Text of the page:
Friday, March 20, 2009

Technical Tips From Southeastern Fly and Fishing Reports from Around the US.

As some of you know I have been writing articles for the Little River Journal. I have just finished the first of a two part series on tailwater fishing. For those of you who have signed up to receive the Journal look for a new article in the upcoming edition. For those of you who have not signed up here is a link just scroll to the bottom of the page and you will see the Journal Logo. Signing up for the Journal is painless and it comes to your email.

The article has some interesting observations that I have made and opinions I have formed over the years, as well as some things I have learned from others. I hope you find it enjoyable, here is a small portion of Observations from the Tailwaters part I:

There are several tailwaters in the Southeast that have ledges which seem to run miles upon miles. A ledge is not always just a large drop; sometimes a ledge can be as short as just two or three inches. A 6” – 8” ledge is large enough to provide cover for almost any trout in the river.

The South Holston, located in Upper East Tennessee, is a tailwater with multiple ledges for most of the upper river, arguably providing some of the best cover for fish in the Southeast. The majority of the ledges are of the smaller variety, but some can be larger and measured in feet. Most ledges are large enough to support the large trout that South Holston has become known for over the years.

It is surprising how large fish will support themselves against a small ledge. Usually, the fish can be found holding just below the structure, as it provides a nice current break and an opportunity to rest. A long section of ledges can also produce additional dissolved oxygen.

This is just a small portion of the part I.


To help keep everyone in the loop with what’s going on in the world of fly fishing here is the second Fly Fishing Report from Around the US. I’ve touched base with some old friends in the fly fishing and guiding business from around the United States. These folks have agreed to give us fishing reports. See the Resources Page for their information.

I will kick off the reports this month from Middle TN:

The Caney Fork is still producing some of the best floats for Southeastern Fly here in Middle TN. This weekend the Army Corps. is cranking some generation, but when the water is turned back to one generator it will be time to fish the "Big Uglies" (marabou and deer hair) again. The fish have been extremely cooperative this year as past reports indicate.

The Elk River- Check back at the beginning of next week for this weekends trip.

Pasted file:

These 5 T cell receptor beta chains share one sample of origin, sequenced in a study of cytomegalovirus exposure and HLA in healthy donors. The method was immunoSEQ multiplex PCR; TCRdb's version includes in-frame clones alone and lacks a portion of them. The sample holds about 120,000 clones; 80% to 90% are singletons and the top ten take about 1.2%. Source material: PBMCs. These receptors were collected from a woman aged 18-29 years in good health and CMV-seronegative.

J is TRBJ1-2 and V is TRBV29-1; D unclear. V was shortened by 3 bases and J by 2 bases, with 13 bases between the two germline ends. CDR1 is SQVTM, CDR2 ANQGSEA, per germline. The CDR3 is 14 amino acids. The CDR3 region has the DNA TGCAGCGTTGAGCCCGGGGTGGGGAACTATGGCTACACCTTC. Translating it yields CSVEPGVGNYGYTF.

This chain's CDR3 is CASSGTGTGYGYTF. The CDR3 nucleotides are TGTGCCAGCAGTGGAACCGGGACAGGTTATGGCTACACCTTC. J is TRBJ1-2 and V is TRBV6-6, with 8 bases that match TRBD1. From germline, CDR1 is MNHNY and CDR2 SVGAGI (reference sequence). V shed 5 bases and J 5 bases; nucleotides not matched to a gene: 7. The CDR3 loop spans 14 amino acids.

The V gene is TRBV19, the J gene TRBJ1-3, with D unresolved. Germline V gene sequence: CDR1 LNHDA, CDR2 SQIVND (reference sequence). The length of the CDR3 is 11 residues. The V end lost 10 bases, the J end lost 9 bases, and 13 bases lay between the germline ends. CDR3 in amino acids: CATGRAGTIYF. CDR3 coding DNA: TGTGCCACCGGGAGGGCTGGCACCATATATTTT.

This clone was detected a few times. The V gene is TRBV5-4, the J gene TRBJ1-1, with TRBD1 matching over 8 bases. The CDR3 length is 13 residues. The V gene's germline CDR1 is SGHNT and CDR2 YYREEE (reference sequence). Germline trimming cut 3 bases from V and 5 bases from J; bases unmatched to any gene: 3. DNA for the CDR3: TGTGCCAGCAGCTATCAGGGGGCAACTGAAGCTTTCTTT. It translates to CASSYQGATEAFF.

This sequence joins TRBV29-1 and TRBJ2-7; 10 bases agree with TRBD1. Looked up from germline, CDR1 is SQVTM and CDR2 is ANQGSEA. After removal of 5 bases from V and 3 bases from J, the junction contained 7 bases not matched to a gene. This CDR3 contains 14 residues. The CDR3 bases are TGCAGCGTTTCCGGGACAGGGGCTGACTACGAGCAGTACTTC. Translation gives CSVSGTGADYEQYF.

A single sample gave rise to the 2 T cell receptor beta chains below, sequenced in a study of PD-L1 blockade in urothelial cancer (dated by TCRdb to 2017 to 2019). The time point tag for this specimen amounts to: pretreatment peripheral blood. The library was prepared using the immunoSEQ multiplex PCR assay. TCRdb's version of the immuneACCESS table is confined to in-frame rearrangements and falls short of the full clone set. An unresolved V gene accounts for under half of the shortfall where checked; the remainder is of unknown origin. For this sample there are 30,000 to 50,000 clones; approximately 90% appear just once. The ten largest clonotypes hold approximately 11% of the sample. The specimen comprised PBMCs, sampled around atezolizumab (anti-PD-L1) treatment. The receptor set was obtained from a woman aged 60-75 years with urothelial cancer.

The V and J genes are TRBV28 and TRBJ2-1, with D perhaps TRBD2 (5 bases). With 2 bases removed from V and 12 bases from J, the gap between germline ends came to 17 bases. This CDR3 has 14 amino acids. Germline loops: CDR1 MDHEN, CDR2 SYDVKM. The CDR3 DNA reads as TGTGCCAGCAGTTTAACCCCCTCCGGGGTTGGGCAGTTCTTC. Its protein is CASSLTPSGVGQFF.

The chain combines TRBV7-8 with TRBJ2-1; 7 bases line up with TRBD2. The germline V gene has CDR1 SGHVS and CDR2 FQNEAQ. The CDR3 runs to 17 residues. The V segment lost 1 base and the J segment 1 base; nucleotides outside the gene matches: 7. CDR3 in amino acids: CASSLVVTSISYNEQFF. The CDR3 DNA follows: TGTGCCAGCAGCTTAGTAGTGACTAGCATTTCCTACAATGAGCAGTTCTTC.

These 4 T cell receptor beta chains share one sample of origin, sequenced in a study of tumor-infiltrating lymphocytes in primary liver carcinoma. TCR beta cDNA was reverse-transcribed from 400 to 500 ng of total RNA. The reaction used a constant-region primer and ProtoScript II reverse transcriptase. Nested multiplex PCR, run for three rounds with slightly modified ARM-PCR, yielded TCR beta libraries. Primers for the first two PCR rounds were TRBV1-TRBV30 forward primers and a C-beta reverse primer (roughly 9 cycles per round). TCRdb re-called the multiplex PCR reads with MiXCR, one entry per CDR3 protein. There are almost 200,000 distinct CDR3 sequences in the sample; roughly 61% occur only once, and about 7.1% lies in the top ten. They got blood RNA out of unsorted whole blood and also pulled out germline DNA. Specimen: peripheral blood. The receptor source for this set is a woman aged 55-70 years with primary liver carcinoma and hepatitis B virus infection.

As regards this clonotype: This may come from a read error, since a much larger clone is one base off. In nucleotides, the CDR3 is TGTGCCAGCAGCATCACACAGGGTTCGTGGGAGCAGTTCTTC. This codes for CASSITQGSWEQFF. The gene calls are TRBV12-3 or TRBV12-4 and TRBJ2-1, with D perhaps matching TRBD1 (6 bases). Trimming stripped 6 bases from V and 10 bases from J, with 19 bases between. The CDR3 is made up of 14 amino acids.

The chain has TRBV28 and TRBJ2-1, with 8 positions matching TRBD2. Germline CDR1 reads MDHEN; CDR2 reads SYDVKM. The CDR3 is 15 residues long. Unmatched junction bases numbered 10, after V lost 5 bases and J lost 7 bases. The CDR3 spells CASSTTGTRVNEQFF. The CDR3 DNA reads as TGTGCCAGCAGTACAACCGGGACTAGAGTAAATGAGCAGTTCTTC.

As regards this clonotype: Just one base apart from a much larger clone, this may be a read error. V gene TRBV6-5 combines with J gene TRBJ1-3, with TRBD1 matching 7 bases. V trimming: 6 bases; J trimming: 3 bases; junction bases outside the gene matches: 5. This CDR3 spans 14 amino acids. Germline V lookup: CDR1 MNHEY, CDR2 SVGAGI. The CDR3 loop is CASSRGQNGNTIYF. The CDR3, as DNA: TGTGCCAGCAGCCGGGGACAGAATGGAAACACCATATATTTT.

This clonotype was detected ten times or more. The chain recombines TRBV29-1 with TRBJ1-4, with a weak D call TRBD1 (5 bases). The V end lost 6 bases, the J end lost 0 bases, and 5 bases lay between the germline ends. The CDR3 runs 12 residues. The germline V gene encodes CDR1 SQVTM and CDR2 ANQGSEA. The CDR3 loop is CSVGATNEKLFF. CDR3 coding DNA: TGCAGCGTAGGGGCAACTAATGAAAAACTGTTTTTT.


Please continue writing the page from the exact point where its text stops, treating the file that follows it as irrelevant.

The Henry's Fork- Thanks to Jeff Etnyre of Hyde Boats for this report.

Nymphing is still pretty effective. Midges will be the name of the game for a while until water temperatures warm up. When this happens, we'll start seeing blue winged olives. After eating tiny midges all winter, the fish look forward to the first mayfly hatch of the season.

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Kathy Robinson from Robinson Brothers Guide Service in Apalachicola, Florida sent us this report:

Its Official!! The Pompano just began showing up in the last week or so. We heard rumors that a fish or two were caught off the beach but for our purposes, yesterday was the day! Both Capt. Tommy Holland and Capt. Dave Armentrout caught their first pompano on March 19th. Still waiting to hear if Capt. Nathan Donahoe has boated his yet or not, but the mild sunny days we've had the past few days have definitely made the difference.

Spring Break is in full swing on the Forgotten Coast - maybe not quite as crazy-busy as in years past but that just means there's less traffic and quicker service in area restaurants. The inshore fishing has been over the top and we are looking forward to a banner month in April.

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North Georgia:

Kent Klewin of Real Job Fly Fishing says- The Toccoa River trout fishing has picked up the last week and we expect it to only get better with the warming trend in weather. The dun caddis have been hatching in low numbers but we are expecting there to be a heavy hatch during the beginning of this month. Blue Wing Olive patterns are still a go to pattern on overcast rainy days when they tend to hatch. Midge adults are hatching sporadically and there's a constant stream of midge larva in the foam lines available to the trout at all times. If warm weather continues we can expect to start seeing our spring mayfly hatches to begin.

Thanks to everyone who makes these reports possible.

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Also, I want to give a Shout Out to everyone from the Cohutta Chapter TU and thank them for the press in their Newsletter. I look forward to floating with some of you this summer here in Middle TN.

So, there we have a few things to browse while getting ready to hit the river. This weekend will be very nice in the Southeast and I am going to take advantage of the nice weather. Trips are being booked, which is a plus and I have set aside some time for my own fishing as well. When you get ready to book a trip I appreciate the consideration to help make your trip to Middle TN and enjoyable one. Click Here To Start @ The Home Page & Book Your Trip Now.

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